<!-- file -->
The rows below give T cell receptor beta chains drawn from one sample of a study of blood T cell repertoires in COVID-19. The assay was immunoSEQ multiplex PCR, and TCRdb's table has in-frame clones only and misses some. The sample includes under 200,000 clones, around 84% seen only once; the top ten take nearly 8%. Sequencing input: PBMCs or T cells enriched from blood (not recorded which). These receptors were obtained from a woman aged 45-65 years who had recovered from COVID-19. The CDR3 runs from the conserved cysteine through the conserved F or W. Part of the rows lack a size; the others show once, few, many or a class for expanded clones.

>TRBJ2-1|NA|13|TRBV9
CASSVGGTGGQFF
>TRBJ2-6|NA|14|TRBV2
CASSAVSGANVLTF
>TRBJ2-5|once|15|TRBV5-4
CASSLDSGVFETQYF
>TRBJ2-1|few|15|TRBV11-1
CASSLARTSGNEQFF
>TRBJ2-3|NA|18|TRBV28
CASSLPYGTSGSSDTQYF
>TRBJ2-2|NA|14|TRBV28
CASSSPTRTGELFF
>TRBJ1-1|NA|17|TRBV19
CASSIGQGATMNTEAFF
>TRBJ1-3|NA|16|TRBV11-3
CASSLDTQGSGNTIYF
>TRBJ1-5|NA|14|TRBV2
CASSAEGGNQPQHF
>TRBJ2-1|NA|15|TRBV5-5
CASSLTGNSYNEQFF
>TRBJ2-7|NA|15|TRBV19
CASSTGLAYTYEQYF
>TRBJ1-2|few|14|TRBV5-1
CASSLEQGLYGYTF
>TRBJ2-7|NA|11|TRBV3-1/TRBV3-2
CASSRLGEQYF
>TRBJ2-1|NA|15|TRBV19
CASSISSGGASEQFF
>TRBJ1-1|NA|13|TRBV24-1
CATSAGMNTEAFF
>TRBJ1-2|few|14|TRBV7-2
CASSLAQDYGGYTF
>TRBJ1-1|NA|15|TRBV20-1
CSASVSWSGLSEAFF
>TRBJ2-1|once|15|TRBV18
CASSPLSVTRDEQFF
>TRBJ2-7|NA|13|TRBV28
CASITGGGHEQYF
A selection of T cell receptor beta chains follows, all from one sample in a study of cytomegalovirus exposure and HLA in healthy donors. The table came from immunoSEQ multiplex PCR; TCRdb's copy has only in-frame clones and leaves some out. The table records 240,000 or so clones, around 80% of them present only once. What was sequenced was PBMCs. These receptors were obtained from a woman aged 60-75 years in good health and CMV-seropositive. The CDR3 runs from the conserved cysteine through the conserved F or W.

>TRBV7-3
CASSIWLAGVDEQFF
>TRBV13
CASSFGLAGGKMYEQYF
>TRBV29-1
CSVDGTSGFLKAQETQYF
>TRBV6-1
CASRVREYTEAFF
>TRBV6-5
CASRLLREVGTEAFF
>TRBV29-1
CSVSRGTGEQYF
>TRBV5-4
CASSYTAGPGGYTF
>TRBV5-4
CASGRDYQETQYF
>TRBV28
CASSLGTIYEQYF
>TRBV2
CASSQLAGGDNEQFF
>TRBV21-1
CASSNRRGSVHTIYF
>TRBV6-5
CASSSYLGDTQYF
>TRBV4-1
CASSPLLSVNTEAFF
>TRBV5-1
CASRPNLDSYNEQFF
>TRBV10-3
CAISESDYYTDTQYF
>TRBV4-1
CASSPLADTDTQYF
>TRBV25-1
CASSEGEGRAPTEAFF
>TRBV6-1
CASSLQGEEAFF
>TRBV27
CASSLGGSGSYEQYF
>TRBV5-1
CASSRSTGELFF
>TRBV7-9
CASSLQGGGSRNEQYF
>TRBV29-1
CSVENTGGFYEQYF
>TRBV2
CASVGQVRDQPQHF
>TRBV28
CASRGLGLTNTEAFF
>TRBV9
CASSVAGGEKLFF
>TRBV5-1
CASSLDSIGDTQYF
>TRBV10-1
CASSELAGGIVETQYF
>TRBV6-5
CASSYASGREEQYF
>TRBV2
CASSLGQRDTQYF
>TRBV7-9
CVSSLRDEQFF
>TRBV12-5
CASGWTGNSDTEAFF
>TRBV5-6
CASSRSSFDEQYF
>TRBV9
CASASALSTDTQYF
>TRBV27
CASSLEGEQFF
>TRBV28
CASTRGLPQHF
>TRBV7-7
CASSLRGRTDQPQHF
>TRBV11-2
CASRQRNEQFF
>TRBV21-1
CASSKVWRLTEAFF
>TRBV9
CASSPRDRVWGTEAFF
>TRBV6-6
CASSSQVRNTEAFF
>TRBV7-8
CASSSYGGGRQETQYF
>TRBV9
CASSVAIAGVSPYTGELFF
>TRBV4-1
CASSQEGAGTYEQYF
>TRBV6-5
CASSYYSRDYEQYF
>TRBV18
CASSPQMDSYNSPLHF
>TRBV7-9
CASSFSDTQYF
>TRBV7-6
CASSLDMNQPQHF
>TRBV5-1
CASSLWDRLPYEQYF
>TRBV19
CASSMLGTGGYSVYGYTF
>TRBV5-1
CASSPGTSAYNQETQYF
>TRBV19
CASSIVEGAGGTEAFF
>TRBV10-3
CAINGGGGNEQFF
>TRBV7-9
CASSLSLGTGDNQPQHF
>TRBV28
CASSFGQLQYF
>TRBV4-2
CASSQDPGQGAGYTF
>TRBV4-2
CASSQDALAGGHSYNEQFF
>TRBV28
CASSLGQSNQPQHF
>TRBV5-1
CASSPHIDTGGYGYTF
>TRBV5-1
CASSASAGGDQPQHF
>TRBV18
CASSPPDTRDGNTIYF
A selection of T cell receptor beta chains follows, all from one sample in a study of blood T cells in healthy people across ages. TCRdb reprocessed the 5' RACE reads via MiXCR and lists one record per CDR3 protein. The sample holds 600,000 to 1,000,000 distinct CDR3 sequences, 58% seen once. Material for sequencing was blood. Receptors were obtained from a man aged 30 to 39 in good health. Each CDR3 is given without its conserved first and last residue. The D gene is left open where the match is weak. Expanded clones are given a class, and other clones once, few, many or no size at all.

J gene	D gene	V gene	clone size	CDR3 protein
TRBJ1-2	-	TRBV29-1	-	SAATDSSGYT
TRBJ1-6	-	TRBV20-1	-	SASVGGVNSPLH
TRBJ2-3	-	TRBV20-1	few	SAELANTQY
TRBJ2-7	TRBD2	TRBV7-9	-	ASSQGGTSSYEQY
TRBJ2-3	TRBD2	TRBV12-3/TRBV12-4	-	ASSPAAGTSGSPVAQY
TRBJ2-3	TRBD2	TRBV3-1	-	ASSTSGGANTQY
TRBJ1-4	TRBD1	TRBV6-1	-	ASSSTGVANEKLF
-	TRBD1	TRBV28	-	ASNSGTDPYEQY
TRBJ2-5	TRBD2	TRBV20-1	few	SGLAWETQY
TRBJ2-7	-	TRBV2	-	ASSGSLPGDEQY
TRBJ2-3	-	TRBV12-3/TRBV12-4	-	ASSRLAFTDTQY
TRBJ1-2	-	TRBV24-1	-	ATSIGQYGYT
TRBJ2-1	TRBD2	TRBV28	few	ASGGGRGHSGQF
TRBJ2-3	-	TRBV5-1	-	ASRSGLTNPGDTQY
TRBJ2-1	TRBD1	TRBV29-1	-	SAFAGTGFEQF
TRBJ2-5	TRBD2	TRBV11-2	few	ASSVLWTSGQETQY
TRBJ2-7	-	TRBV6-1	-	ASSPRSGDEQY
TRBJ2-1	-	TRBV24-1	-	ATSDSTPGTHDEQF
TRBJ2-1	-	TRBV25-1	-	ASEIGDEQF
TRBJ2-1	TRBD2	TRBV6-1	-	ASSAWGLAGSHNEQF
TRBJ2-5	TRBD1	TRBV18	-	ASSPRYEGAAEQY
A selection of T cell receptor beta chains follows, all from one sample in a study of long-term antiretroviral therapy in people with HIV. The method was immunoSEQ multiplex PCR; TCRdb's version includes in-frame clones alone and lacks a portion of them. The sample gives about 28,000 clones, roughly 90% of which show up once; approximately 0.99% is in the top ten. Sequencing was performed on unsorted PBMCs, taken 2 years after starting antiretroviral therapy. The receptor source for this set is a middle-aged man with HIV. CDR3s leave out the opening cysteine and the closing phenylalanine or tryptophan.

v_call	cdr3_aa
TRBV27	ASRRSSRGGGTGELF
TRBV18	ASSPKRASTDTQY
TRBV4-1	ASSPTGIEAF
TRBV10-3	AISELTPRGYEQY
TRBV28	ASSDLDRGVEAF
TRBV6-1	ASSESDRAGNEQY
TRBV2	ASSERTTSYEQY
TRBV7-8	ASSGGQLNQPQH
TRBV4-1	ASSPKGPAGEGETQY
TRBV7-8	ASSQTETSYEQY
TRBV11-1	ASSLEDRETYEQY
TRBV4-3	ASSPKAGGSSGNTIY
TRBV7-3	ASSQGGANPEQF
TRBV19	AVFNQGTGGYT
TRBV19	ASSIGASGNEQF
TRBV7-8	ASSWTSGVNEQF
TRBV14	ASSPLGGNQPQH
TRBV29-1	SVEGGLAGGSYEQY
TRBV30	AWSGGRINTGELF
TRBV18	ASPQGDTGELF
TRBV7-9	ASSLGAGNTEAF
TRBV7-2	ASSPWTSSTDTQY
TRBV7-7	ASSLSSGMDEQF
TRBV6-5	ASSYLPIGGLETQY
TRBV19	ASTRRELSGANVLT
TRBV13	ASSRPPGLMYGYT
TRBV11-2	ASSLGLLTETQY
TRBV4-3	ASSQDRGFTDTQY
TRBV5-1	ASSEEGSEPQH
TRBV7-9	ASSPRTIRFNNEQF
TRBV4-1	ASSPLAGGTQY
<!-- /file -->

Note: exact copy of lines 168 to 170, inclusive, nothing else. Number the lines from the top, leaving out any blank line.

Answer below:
TRBJ2-3	TRBD2	TRBV3-1	-	ASSTSGGANTQY
TRBJ1-4	TRBD1	TRBV6-1	-	ASSSTGVANEKLF
-	TRBD1	TRBV28	-	ASNSGTDPYEQY